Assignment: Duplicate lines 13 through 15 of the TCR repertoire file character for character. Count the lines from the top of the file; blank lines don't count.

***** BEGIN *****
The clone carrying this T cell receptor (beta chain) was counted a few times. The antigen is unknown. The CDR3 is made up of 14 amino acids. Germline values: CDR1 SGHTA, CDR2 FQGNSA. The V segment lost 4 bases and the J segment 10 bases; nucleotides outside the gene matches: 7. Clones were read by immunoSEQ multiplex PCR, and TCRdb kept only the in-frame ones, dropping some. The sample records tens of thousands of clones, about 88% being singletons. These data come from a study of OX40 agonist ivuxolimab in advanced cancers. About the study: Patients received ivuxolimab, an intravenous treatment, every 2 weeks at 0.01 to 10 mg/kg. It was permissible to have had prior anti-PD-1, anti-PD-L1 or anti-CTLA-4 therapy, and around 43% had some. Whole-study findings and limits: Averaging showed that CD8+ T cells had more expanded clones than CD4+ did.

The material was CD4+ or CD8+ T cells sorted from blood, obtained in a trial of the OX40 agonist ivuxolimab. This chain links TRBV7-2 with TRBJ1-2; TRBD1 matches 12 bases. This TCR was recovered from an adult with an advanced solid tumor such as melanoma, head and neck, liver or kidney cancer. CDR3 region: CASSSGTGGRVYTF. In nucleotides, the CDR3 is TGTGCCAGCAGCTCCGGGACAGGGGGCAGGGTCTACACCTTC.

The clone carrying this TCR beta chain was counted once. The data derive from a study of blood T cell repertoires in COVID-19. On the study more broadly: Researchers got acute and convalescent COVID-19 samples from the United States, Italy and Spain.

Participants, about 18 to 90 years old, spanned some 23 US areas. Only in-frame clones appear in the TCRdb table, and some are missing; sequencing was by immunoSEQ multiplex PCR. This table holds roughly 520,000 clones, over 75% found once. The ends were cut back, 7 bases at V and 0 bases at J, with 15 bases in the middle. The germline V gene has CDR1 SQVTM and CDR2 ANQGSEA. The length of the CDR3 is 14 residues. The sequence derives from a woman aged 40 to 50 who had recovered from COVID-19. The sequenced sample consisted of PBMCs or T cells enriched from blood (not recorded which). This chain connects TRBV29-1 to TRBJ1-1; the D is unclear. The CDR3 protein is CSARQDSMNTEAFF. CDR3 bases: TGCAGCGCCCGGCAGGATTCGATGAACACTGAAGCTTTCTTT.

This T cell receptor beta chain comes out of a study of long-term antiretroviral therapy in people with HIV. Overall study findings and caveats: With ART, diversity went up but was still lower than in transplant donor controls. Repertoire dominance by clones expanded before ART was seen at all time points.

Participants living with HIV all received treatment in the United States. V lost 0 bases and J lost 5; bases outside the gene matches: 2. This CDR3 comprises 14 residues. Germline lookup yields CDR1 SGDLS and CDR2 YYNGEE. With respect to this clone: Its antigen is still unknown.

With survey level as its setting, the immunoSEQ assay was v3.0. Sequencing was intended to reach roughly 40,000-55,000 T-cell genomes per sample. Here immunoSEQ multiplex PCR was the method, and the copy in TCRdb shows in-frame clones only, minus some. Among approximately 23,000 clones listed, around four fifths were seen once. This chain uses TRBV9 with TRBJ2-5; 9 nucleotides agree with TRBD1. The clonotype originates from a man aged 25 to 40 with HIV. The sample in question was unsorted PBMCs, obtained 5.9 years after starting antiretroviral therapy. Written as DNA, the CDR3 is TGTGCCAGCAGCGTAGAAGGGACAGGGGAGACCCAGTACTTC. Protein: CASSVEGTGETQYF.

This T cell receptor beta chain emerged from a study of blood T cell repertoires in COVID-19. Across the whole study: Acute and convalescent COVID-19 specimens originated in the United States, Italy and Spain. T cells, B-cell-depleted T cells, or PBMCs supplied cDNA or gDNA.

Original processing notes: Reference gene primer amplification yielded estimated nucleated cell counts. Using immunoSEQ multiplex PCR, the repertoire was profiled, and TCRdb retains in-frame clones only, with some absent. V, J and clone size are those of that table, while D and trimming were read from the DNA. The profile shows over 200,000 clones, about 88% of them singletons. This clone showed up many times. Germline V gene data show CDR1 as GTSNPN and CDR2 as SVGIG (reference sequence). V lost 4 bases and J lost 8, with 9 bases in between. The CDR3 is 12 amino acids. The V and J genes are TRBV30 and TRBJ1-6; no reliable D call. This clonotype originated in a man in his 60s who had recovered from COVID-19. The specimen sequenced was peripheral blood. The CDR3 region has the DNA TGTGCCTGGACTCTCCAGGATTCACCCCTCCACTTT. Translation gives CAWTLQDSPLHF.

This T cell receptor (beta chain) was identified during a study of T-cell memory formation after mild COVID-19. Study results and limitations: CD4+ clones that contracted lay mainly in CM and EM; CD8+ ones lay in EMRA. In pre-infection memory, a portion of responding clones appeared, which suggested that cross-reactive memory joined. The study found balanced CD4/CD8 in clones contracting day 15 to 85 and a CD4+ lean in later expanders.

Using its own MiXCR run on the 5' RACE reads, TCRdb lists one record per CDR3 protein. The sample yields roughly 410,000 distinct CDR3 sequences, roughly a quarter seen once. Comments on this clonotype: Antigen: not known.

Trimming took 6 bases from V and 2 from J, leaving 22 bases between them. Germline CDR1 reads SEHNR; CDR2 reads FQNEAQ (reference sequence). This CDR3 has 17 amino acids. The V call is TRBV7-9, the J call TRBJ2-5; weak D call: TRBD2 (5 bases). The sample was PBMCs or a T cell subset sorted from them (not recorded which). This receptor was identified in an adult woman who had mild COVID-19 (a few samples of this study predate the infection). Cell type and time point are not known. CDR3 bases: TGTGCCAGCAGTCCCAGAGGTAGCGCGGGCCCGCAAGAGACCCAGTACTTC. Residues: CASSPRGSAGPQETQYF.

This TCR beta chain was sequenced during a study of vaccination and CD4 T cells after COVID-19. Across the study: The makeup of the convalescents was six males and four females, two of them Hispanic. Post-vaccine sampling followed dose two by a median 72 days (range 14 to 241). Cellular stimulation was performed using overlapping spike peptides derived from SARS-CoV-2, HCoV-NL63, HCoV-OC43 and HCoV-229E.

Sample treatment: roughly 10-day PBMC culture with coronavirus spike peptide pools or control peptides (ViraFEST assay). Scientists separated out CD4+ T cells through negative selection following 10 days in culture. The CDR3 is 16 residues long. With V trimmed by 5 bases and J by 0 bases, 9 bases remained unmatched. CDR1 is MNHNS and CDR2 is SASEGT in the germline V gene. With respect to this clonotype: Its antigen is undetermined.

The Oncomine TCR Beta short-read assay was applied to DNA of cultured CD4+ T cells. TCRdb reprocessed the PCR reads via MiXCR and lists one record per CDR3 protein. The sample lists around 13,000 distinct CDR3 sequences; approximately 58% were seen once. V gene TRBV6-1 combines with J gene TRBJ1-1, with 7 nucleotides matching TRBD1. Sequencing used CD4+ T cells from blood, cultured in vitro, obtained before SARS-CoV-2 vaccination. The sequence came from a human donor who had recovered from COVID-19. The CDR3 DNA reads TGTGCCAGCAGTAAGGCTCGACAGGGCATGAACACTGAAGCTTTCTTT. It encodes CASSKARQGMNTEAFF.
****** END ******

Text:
This TCR beta chain was sequenced during a study of vaccination and CD4 T cells after COVID-19. Across the study: The makeup of the convalescents was six males and four females, two of them Hispanic. Post-vaccine sampling followed dose two by a median 72 days (range 14 to 241). Cellular stimulation was performed using overlapping spike peptides derived from SARS-CoV-2, HCoV-NL63, HCoV-OC43 and HCoV-229E.

Sample treatment: roughly 10-day PBMC culture with coronavirus spike peptide pools or control peptides (ViraFEST assay). Scientists separated out CD4+ T cells through negative selection following 10 days in culture. The CDR3 is 16 residues long. With V trimmed by 5 bases and J by 0 bases, 9 bases remained unmatched. CDR1 is MNHNS and CDR2 is SASEGT in the germline V gene. With respect to this clonotype: Its antigen is undetermined.

The Oncomine TCR Beta short-read assay was applied to DNA of cultured CD4+ T cells. TCRdb reprocessed the PCR reads via MiXCR and lists one record per CDR3 protein. The sample lists around 13,000 distinct CDR3 sequences; approximately 58% were seen once. V gene TRBV6-1 combines with J gene TRBJ1-1, with 7 nucleotides matching TRBD1. Sequencing used CD4+ T cells from blood, cultured in vitro, obtained before SARS-CoV-2 vaccination. The sequence came from a human donor who had recovered from COVID-19. The CDR3 DNA reads TGTGCCAGCAGTAAGGCTCGACAGGGCATGAACACTGAAGCTTTCTTT. It encodes CASSKARQGMNTEAFF.